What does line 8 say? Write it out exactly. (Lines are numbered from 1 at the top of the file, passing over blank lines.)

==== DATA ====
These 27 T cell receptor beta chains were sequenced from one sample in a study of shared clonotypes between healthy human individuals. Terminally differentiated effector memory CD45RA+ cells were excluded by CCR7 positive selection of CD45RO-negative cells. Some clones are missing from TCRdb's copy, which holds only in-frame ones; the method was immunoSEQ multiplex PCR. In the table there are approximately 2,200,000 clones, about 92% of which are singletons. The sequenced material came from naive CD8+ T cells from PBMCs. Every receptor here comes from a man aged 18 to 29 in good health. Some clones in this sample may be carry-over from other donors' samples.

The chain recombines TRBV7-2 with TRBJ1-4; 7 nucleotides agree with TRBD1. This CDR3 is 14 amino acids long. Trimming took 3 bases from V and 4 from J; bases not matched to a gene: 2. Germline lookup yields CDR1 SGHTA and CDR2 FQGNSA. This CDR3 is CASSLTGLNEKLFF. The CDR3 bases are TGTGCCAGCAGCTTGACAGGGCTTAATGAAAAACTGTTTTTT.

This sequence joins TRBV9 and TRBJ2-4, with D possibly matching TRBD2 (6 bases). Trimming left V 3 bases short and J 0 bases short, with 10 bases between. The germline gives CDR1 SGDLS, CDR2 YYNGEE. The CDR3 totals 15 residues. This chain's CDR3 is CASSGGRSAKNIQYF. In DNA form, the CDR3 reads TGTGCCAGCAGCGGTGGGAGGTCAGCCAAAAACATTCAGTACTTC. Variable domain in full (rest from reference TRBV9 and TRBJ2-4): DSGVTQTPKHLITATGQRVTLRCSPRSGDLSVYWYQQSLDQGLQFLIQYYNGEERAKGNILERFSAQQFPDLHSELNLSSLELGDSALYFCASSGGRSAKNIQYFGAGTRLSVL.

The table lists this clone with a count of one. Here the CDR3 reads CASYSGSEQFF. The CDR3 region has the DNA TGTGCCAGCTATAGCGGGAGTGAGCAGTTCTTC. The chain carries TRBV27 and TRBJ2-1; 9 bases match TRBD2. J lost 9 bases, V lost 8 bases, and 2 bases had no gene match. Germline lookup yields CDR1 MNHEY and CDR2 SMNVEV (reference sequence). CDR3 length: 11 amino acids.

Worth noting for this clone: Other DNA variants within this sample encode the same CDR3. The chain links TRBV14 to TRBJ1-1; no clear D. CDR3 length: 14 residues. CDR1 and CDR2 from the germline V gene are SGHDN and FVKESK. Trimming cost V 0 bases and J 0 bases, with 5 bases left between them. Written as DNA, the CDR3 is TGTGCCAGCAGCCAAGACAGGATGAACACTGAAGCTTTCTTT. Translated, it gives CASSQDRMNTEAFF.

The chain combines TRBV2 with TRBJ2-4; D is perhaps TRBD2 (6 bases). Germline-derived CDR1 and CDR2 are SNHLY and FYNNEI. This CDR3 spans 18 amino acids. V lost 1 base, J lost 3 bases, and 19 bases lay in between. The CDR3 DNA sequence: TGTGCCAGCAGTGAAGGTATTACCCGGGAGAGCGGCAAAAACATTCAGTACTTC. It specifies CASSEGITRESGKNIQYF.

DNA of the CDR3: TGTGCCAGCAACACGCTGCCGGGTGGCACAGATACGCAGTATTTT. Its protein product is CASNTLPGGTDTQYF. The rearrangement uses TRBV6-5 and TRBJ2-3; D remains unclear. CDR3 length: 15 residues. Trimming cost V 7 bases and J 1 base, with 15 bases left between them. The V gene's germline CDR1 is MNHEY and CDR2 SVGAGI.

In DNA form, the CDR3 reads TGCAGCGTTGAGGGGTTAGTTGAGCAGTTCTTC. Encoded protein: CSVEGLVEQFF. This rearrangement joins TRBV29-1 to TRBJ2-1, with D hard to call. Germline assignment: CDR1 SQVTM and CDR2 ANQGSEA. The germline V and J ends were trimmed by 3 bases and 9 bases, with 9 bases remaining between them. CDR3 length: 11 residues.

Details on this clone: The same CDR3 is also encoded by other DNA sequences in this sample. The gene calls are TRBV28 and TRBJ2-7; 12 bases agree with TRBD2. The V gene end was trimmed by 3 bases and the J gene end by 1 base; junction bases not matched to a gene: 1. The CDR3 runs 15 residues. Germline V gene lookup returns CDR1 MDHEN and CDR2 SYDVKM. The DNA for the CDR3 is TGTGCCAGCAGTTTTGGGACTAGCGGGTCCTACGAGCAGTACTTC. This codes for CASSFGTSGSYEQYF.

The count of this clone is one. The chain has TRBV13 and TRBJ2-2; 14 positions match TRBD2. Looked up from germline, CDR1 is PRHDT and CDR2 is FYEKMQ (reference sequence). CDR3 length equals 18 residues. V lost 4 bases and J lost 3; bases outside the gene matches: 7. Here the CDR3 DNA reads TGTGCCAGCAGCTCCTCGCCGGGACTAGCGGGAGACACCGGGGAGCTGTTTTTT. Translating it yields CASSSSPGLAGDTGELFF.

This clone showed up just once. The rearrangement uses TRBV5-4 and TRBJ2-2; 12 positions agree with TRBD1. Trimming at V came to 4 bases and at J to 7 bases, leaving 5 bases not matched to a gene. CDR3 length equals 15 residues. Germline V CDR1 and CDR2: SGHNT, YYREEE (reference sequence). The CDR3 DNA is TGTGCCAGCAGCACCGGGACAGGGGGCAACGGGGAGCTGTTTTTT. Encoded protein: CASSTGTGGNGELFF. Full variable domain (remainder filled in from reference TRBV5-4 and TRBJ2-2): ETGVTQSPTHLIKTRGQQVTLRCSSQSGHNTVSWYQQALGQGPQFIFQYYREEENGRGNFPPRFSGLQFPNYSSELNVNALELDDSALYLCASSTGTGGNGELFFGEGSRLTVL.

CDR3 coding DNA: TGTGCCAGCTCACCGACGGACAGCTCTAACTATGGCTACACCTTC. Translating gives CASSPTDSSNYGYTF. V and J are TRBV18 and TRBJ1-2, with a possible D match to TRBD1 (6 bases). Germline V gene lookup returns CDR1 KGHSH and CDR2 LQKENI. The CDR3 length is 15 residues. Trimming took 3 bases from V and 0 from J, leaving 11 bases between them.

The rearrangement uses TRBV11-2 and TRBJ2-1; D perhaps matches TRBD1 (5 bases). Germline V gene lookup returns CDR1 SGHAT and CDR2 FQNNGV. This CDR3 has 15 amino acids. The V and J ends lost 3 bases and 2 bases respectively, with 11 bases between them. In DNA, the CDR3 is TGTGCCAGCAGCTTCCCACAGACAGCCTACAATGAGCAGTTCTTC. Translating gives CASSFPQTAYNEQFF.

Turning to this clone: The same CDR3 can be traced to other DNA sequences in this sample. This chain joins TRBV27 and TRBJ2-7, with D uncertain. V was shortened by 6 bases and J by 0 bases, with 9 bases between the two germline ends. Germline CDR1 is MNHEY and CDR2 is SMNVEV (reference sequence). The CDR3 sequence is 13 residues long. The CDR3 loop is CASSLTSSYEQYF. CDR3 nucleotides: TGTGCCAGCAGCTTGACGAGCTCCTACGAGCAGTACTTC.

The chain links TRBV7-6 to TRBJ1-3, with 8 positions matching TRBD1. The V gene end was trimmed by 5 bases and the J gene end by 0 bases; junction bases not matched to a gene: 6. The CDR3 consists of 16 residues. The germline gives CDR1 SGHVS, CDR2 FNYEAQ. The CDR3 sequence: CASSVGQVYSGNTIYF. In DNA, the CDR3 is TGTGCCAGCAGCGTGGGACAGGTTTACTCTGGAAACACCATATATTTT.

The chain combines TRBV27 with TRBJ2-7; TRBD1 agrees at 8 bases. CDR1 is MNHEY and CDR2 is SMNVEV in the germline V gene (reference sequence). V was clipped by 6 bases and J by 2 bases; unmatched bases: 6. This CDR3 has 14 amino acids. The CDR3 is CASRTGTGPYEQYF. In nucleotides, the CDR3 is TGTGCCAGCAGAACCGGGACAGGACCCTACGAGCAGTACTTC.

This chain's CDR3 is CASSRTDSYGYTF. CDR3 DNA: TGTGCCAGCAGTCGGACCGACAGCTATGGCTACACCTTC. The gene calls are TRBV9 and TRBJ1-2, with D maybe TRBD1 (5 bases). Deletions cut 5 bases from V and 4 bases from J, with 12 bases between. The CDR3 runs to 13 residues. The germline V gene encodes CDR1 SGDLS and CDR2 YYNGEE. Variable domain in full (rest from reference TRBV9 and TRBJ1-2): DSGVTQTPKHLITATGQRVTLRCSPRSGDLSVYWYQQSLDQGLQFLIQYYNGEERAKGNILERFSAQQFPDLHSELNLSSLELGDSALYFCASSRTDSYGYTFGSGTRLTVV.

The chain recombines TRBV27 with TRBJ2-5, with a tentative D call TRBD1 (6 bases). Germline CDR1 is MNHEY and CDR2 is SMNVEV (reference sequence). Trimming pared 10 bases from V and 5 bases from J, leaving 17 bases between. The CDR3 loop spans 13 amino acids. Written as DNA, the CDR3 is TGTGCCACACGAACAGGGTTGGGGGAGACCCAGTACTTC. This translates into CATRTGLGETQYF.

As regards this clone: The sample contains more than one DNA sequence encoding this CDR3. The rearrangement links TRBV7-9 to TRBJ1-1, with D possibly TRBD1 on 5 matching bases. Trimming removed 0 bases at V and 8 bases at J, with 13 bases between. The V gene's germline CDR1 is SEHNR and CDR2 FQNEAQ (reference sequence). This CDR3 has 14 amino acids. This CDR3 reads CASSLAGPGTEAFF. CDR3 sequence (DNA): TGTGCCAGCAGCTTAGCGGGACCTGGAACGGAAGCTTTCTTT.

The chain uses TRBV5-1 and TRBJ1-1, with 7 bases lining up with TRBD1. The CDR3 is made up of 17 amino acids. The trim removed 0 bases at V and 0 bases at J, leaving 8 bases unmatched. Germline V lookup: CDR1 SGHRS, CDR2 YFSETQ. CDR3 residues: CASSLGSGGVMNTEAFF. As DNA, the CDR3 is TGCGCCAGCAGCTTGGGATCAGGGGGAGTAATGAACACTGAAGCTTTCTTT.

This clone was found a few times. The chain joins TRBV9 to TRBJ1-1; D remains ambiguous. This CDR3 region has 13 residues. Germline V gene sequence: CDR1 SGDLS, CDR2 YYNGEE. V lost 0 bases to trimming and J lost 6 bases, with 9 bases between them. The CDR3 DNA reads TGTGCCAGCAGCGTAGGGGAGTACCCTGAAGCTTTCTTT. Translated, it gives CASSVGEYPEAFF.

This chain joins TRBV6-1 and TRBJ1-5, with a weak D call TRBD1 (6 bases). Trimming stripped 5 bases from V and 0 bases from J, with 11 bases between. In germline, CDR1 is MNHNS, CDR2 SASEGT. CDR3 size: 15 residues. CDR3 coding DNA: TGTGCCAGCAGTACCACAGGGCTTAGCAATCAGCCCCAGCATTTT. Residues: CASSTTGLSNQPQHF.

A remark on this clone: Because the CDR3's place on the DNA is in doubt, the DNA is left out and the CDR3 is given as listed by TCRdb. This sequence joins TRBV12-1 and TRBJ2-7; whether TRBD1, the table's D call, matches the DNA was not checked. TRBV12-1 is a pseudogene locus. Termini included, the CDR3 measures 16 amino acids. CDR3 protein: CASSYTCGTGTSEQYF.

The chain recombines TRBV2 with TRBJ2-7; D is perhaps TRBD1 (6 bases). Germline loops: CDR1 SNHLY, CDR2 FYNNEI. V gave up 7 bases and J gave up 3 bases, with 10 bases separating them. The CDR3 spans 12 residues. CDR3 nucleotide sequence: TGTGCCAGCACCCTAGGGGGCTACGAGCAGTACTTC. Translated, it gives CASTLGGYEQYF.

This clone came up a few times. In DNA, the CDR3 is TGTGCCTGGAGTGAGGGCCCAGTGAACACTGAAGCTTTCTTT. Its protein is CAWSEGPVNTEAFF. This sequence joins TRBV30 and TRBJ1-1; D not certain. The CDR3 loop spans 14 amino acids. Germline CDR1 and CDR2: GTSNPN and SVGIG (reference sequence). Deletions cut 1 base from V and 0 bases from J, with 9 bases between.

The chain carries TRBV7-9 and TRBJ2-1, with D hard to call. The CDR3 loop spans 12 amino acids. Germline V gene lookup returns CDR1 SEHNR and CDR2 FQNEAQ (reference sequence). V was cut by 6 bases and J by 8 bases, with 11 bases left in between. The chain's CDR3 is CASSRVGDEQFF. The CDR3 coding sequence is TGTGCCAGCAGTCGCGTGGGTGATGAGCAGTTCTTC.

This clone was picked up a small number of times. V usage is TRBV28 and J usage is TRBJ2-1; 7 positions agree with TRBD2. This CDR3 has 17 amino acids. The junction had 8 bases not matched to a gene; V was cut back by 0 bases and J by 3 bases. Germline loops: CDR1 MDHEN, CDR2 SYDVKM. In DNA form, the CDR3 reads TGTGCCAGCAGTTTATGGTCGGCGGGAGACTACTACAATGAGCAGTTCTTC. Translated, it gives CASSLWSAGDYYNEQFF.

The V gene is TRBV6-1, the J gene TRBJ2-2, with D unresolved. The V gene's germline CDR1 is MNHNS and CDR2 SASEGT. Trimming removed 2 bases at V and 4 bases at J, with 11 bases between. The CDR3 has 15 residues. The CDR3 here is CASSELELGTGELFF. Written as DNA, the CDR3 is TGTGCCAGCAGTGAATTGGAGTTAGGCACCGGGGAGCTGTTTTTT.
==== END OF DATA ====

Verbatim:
In DNA form, the CDR3 reads TGCAGCGTTGAGGGGTTAGTTGAGCAGTTCTTC. Encoded protein: CSVEGLVEQFF. This rearrangement joins TRBV29-1 to TRBJ2-1, with D hard to call. Germline assignment: CDR1 SQVTM and CDR2 ANQGSEA. The germline V and J ends were trimmed by 3 bases and 9 bases, with 9 bases remaining between them. CDR3 length: 11 residues.